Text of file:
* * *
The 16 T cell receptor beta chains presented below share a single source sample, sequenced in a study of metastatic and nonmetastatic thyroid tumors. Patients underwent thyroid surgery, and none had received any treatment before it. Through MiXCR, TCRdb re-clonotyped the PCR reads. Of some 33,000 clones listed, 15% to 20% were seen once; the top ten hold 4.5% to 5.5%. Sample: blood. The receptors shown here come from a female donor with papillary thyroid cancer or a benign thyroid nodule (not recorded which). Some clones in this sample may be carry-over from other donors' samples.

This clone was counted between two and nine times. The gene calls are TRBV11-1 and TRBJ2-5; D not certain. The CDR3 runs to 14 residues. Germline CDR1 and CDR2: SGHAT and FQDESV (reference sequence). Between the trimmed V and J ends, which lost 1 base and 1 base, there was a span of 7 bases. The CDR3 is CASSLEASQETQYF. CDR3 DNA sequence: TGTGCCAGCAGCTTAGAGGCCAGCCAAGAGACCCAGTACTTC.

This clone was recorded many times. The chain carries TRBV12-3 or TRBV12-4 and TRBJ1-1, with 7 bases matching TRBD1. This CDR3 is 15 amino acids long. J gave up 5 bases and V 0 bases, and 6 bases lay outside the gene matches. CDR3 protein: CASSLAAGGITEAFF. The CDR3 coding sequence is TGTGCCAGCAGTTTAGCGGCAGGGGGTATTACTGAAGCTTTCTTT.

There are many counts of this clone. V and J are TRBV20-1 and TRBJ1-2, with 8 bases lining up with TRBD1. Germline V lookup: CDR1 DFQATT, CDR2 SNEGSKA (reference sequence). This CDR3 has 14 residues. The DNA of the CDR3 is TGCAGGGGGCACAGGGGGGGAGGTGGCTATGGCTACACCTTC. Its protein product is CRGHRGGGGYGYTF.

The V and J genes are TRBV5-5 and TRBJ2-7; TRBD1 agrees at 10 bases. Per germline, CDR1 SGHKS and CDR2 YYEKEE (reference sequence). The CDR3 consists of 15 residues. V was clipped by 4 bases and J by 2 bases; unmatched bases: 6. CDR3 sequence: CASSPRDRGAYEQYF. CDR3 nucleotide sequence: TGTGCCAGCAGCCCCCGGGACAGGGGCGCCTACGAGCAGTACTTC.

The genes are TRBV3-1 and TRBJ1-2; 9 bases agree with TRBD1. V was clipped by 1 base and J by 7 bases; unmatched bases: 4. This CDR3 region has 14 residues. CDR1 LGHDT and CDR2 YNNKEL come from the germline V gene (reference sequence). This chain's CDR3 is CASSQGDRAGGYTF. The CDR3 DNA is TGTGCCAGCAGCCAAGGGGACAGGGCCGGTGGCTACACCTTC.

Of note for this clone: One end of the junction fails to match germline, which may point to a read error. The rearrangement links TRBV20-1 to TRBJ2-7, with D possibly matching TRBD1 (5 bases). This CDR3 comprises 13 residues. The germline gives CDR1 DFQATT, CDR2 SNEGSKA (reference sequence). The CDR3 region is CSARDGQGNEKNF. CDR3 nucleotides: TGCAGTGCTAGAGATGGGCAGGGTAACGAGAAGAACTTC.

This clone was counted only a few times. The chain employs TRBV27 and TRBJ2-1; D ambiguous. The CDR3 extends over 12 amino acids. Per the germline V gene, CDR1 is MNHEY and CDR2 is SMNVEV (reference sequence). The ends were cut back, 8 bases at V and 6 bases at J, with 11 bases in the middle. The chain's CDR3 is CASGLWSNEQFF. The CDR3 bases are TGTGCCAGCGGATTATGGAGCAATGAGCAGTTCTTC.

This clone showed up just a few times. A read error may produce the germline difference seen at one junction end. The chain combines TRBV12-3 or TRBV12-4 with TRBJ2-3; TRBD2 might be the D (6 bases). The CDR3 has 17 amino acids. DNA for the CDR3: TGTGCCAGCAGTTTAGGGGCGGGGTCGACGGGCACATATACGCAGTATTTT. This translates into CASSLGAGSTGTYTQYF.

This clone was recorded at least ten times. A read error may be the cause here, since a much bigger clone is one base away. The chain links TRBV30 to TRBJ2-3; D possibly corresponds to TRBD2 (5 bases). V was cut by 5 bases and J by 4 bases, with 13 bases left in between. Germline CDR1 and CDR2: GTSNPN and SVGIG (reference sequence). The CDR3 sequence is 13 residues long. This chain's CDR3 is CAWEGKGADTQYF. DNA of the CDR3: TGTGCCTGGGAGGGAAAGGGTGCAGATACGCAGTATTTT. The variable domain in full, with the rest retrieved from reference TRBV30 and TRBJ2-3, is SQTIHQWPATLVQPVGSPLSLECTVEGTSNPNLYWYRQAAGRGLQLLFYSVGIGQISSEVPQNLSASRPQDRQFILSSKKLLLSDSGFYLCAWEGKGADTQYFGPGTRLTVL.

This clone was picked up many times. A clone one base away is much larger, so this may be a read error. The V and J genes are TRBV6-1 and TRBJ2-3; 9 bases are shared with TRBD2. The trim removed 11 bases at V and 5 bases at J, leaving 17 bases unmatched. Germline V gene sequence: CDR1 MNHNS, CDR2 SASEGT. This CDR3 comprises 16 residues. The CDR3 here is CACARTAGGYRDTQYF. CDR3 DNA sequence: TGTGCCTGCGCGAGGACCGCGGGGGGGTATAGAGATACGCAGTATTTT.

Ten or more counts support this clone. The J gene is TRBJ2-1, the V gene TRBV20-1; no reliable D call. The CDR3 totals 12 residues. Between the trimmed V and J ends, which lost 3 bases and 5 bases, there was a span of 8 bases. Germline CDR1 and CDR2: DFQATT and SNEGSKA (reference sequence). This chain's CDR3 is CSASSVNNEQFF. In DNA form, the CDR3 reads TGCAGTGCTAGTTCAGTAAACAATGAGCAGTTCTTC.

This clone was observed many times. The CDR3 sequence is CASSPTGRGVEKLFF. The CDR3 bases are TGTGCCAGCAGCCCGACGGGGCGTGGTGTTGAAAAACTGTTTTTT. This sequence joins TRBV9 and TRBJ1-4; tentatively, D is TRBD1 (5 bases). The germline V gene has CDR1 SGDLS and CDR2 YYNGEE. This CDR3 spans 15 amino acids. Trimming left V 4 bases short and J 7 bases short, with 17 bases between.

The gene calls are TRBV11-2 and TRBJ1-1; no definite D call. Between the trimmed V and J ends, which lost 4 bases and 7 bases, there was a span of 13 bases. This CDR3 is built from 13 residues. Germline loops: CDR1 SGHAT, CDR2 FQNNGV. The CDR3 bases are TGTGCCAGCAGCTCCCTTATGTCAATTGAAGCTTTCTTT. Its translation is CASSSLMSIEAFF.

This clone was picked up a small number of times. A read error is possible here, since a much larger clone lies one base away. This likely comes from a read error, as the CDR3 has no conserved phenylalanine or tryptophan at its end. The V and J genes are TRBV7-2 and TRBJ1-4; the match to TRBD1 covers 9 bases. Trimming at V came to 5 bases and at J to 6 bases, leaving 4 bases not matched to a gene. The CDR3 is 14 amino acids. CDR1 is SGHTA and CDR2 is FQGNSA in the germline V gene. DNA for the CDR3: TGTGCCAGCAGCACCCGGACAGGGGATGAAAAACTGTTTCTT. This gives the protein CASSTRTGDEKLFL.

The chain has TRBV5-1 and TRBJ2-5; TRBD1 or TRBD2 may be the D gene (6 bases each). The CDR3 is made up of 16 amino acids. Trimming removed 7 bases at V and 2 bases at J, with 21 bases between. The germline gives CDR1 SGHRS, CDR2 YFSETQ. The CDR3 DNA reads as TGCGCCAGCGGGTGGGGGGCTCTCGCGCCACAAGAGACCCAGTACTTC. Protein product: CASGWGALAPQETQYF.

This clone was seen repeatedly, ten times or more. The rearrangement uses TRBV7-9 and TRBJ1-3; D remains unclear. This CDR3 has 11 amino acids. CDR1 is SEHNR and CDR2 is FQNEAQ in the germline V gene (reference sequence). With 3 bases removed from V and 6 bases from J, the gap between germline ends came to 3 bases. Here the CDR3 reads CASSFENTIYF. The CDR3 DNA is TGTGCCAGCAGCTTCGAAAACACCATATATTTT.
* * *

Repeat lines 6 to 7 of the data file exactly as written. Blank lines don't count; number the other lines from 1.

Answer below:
The genes are TRBV3-1 and TRBJ1-2; 9 bases agree with TRBD1. V was clipped by 1 base and J by 7 bases; unmatched bases: 4. This CDR3 region has 14 residues. CDR1 LGHDT and CDR2 YNNKEL come from the germline V gene (reference sequence). This chain's CDR3 is CASSQGDRAGGYTF. The CDR3 DNA is TGTGCCAGCAGCCAAGGGGACAGGGCCGGTGGCTACACCTTC.

Of note for this clone: One end of the junction fails to match germline, which may point to a read error. The rearrangement links TRBV20-1 to TRBJ2-7, with D possibly matching TRBD1 (5 bases). This CDR3 comprises 13 residues. The germline gives CDR1 DFQATT, CDR2 SNEGSKA (reference sequence). The CDR3 region is CSARDGQGNEKNF. CDR3 nucleotides: TGCAGTGCTAGAGATGGGCAGGGTAACGAGAAGAACTTC.